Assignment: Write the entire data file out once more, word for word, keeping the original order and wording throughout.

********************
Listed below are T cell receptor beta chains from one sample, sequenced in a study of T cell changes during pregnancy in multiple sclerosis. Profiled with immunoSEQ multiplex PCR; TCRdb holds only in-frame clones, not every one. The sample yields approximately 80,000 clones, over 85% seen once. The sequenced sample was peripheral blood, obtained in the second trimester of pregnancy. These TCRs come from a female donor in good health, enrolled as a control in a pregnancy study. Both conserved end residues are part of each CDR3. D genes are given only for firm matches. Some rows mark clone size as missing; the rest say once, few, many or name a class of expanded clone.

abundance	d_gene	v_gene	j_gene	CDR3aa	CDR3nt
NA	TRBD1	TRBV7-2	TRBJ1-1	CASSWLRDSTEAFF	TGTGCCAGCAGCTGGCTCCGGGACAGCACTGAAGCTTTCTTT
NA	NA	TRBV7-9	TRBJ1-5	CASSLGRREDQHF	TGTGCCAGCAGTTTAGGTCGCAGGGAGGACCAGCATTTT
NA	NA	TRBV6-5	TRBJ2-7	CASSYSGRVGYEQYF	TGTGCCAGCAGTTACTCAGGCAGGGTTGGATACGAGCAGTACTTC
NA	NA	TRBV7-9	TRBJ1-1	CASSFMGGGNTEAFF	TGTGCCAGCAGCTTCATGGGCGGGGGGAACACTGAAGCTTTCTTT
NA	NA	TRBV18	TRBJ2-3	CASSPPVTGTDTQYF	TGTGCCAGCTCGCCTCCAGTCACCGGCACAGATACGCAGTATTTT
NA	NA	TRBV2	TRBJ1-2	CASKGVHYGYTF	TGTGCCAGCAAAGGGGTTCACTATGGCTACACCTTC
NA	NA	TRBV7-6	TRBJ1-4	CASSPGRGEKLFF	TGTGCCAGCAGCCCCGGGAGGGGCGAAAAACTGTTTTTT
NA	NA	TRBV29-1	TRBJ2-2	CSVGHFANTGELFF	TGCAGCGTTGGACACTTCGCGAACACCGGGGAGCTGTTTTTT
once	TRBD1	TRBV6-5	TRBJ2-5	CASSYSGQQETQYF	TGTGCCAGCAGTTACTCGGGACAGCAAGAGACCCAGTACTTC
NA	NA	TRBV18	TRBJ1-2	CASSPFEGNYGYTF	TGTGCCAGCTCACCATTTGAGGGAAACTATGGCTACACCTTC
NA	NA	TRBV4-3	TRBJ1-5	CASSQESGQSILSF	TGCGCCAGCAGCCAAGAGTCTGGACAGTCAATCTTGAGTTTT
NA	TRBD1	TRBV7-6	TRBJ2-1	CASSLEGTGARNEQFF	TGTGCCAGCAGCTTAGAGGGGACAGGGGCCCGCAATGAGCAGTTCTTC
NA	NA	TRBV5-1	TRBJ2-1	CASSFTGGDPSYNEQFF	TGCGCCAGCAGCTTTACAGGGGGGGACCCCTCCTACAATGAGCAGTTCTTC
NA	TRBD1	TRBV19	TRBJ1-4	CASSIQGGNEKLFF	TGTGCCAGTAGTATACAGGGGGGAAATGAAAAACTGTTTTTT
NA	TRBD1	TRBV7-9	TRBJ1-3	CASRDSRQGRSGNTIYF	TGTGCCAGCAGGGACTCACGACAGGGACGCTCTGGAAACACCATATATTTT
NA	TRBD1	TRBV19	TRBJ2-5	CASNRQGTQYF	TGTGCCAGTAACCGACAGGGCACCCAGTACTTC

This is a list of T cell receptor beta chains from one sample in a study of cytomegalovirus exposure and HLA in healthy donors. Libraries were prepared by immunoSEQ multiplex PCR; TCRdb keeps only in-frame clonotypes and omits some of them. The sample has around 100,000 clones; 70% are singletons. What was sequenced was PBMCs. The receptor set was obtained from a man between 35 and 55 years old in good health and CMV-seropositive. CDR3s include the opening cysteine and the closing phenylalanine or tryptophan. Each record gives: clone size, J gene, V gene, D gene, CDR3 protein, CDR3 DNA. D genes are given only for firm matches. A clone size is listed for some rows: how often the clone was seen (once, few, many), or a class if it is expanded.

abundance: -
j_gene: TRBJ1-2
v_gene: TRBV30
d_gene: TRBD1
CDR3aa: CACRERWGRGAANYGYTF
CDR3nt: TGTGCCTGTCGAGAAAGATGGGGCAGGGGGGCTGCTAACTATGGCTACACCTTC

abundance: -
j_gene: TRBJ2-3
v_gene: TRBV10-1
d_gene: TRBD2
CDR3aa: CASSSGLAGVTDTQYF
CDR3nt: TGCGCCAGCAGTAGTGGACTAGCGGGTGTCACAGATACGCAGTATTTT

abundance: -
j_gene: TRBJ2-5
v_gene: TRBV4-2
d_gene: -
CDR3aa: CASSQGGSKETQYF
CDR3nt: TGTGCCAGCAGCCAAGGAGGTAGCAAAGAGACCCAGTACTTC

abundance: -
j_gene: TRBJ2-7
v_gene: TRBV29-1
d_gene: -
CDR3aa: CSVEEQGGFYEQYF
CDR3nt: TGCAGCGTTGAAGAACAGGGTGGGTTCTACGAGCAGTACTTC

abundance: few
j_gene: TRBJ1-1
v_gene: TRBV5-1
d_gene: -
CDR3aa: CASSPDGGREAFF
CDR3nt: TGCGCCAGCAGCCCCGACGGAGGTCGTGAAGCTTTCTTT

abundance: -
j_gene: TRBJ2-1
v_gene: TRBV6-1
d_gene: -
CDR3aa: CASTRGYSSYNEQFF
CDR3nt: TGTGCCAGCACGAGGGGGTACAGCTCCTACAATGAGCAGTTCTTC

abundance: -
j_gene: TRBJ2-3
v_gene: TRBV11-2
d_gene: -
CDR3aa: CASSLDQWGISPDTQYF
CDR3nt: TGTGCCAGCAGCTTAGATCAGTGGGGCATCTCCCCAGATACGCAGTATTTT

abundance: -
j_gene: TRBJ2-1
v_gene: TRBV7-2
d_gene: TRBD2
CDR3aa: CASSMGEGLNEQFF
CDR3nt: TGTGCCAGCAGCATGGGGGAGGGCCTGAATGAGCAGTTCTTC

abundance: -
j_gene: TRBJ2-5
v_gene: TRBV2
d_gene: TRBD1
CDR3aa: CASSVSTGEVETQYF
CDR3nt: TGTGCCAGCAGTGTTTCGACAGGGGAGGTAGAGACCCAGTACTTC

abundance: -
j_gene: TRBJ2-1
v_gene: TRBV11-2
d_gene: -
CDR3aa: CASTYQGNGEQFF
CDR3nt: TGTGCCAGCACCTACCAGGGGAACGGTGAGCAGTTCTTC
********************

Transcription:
Listed below are T cell receptor beta chains from one sample, sequenced in a study of T cell changes during pregnancy in multiple sclerosis. Profiled with immunoSEQ multiplex PCR; TCRdb holds only in-frame clones, not every one. The sample yields approximately 80,000 clones, over 85% seen once. The sequenced sample was peripheral blood, obtained in the second trimester of pregnancy. These TCRs come from a female donor in good health, enrolled as a control in a pregnancy study. Both conserved end residues are part of each CDR3. D genes are given only for firm matches. Some rows mark clone size as missing; the rest say once, few, many or name a class of expanded clone.

abundance	d_gene	v_gene	j_gene	CDR3aa	CDR3nt
NA	TRBD1	TRBV7-2	TRBJ1-1	CASSWLRDSTEAFF	TGTGCCAGCAGCTGGCTCCGGGACAGCACTGAAGCTTTCTTT
NA	NA	TRBV7-9	TRBJ1-5	CASSLGRREDQHF	TGTGCCAGCAGTTTAGGTCGCAGGGAGGACCAGCATTTT
NA	NA	TRBV6-5	TRBJ2-7	CASSYSGRVGYEQYF	TGTGCCAGCAGTTACTCAGGCAGGGTTGGATACGAGCAGTACTTC
NA	NA	TRBV7-9	TRBJ1-1	CASSFMGGGNTEAFF	TGTGCCAGCAGCTTCATGGGCGGGGGGAACACTGAAGCTTTCTTT
NA	NA	TRBV18	TRBJ2-3	CASSPPVTGTDTQYF	TGTGCCAGCTCGCCTCCAGTCACCGGCACAGATACGCAGTATTTT
NA	NA	TRBV2	TRBJ1-2	CASKGVHYGYTF	TGTGCCAGCAAAGGGGTTCACTATGGCTACACCTTC
NA	NA	TRBV7-6	TRBJ1-4	CASSPGRGEKLFF	TGTGCCAGCAGCCCCGGGAGGGGCGAAAAACTGTTTTTT
NA	NA	TRBV29-1	TRBJ2-2	CSVGHFANTGELFF	TGCAGCGTTGGACACTTCGCGAACACCGGGGAGCTGTTTTTT
once	TRBD1	TRBV6-5	TRBJ2-5	CASSYSGQQETQYF	TGTGCCAGCAGTTACTCGGGACAGCAAGAGACCCAGTACTTC
NA	NA	TRBV18	TRBJ1-2	CASSPFEGNYGYTF	TGTGCCAGCTCACCATTTGAGGGAAACTATGGCTACACCTTC
NA	NA	TRBV4-3	TRBJ1-5	CASSQESGQSILSF	TGCGCCAGCAGCCAAGAGTCTGGACAGTCAATCTTGAGTTTT
NA	TRBD1	TRBV7-6	TRBJ2-1	CASSLEGTGARNEQFF	TGTGCCAGCAGCTTAGAGGGGACAGGGGCCCGCAATGAGCAGTTCTTC
NA	NA	TRBV5-1	TRBJ2-1	CASSFTGGDPSYNEQFF	TGCGCCAGCAGCTTTACAGGGGGGGACCCCTCCTACAATGAGCAGTTCTTC
NA	TRBD1	TRBV19	TRBJ1-4	CASSIQGGNEKLFF	TGTGCCAGTAGTATACAGGGGGGAAATGAAAAACTGTTTTTT
NA	TRBD1	TRBV7-9	TRBJ1-3	CASRDSRQGRSGNTIYF	TGTGCCAGCAGGGACTCACGACAGGGACGCTCTGGAAACACCATATATTTT
NA	TRBD1	TRBV19	TRBJ2-5	CASNRQGTQYF	TGTGCCAGTAACCGACAGGGCACCCAGTACTTC

This is a list of T cell receptor beta chains from one sample in a study of cytomegalovirus exposure and HLA in healthy donors. Libraries were prepared by immunoSEQ multiplex PCR; TCRdb keeps only in-frame clonotypes and omits some of them. The sample has around 100,000 clones; 70% are singletons. What was sequenced was PBMCs. The receptor set was obtained from a man between 35 and 55 years old in good health and CMV-seropositive. CDR3s include the opening cysteine and the closing phenylalanine or tryptophan. Each record gives: clone size, J gene, V gene, D gene, CDR3 protein, CDR3 DNA. D genes are given only for firm matches. A clone size is listed for some rows: how often the clone was seen (once, few, many), or a class if it is expanded.

abundance: -
j_gene: TRBJ1-2
v_gene: TRBV30
d_gene: TRBD1
CDR3aa: CACRERWGRGAANYGYTF
CDR3nt: TGTGCCTGTCGAGAAAGATGGGGCAGGGGGGCTGCTAACTATGGCTACACCTTC

abundance: -
j_gene: TRBJ2-3
v_gene: TRBV10-1
d_gene: TRBD2
CDR3aa: CASSSGLAGVTDTQYF
CDR3nt: TGCGCCAGCAGTAGTGGACTAGCGGGTGTCACAGATACGCAGTATTTT

abundance: -
j_gene: TRBJ2-5
v_gene: TRBV4-2
d_gene: -
CDR3aa: CASSQGGSKETQYF
CDR3nt: TGTGCCAGCAGCCAAGGAGGTAGCAAAGAGACCCAGTACTTC

abundance: -
j_gene: TRBJ2-7
v_gene: TRBV29-1
d_gene: -
CDR3aa: CSVEEQGGFYEQYF
CDR3nt: TGCAGCGTTGAAGAACAGGGTGGGTTCTACGAGCAGTACTTC

abundance: few
j_gene: TRBJ1-1
v_gene: TRBV5-1
d_gene: -
CDR3aa: CASSPDGGREAFF
CDR3nt: TGCGCCAGCAGCCCCGACGGAGGTCGTGAAGCTTTCTTT

abundance: -
j_gene: TRBJ2-1
v_gene: TRBV6-1
d_gene: -
CDR3aa: CASTRGYSSYNEQFF
CDR3nt: TGTGCCAGCACGAGGGGGTACAGCTCCTACAATGAGCAGTTCTTC

abundance: -
j_gene: TRBJ2-3
v_gene: TRBV11-2
d_gene: -
CDR3aa: CASSLDQWGISPDTQYF
CDR3nt: TGTGCCAGCAGCTTAGATCAGTGGGGCATCTCCCCAGATACGCAGTATTTT

abundance: -
j_gene: TRBJ2-1
v_gene: TRBV7-2
d_gene: TRBD2
CDR3aa: CASSMGEGLNEQFF
CDR3nt: TGTGCCAGCAGCATGGGGGAGGGCCTGAATGAGCAGTTCTTC

abundance: -
j_gene: TRBJ2-5
v_gene: TRBV2
d_gene: TRBD1
CDR3aa: CASSVSTGEVETQYF
CDR3nt: TGTGCCAGCAGTGTTTCGACAGGGGAGGTAGAGACCCAGTACTTC

abundance: -
j_gene: TRBJ2-1
v_gene: TRBV11-2
d_gene: -
CDR3aa: CASTYQGNGEQFF
CDR3nt: TGTGCCAGCACCTACCAGGGGAACGGTGAGCAGTTCTTC